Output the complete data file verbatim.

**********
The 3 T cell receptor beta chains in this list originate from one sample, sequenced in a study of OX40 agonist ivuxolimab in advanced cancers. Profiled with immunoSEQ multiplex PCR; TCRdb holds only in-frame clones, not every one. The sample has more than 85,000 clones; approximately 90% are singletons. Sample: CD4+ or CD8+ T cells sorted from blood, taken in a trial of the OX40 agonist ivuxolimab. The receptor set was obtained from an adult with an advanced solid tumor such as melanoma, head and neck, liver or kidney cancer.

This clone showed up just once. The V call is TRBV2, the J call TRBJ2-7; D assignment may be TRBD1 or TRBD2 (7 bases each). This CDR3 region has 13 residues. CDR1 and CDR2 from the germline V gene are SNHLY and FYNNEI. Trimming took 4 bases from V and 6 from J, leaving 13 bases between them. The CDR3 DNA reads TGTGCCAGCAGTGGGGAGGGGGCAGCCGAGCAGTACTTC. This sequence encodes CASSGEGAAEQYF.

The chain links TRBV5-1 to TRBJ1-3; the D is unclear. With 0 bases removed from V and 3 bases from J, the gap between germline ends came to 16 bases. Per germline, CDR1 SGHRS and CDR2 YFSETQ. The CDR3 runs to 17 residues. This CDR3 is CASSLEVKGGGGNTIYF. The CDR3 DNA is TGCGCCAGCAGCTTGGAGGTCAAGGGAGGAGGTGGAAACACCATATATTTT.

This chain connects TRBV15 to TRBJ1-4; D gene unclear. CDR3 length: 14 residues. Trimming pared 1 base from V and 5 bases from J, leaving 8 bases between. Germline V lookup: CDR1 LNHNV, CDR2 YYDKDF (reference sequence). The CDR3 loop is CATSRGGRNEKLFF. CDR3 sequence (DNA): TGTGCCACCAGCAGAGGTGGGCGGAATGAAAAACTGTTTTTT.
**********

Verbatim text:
The 3 T cell receptor beta chains in this list originate from one sample, sequenced in a study of OX40 agonist ivuxolimab in advanced cancers. Profiled with immunoSEQ multiplex PCR; TCRdb holds only in-frame clones, not every one. The sample has more than 85,000 clones; approximately 90% are singletons. Sample: CD4+ or CD8+ T cells sorted from blood, taken in a trial of the OX40 agonist ivuxolimab. The receptor set was obtained from an adult with an advanced solid tumor such as melanoma, head and neck, liver or kidney cancer.

This clone showed up just once. The V call is TRBV2, the J call TRBJ2-7; D assignment may be TRBD1 or TRBD2 (7 bases each). This CDR3 region has 13 residues. CDR1 and CDR2 from the germline V gene are SNHLY and FYNNEI. Trimming took 4 bases from V and 6 from J, leaving 13 bases between them. The CDR3 DNA reads TGTGCCAGCAGTGGGGAGGGGGCAGCCGAGCAGTACTTC. This sequence encodes CASSGEGAAEQYF.

The chain links TRBV5-1 to TRBJ1-3; the D is unclear. With 0 bases removed from V and 3 bases from J, the gap between germline ends came to 16 bases. Per germline, CDR1 SGHRS and CDR2 YFSETQ. The CDR3 runs to 17 residues. This CDR3 is CASSLEVKGGGGNTIYF. The CDR3 DNA is TGCGCCAGCAGCTTGGAGGTCAAGGGAGGAGGTGGAAACACCATATATTTT.

This chain connects TRBV15 to TRBJ1-4; D gene unclear. CDR3 length: 14 residues. Trimming pared 1 base from V and 5 bases from J, leaving 8 bases between. Germline V lookup: CDR1 LNHNV, CDR2 YYDKDF (reference sequence). The CDR3 loop is CATSRGGRNEKLFF. CDR3 sequence (DNA): TGTGCCACCAGCAGAGGTGGGCGGAATGAAAAACTGTTTTTT.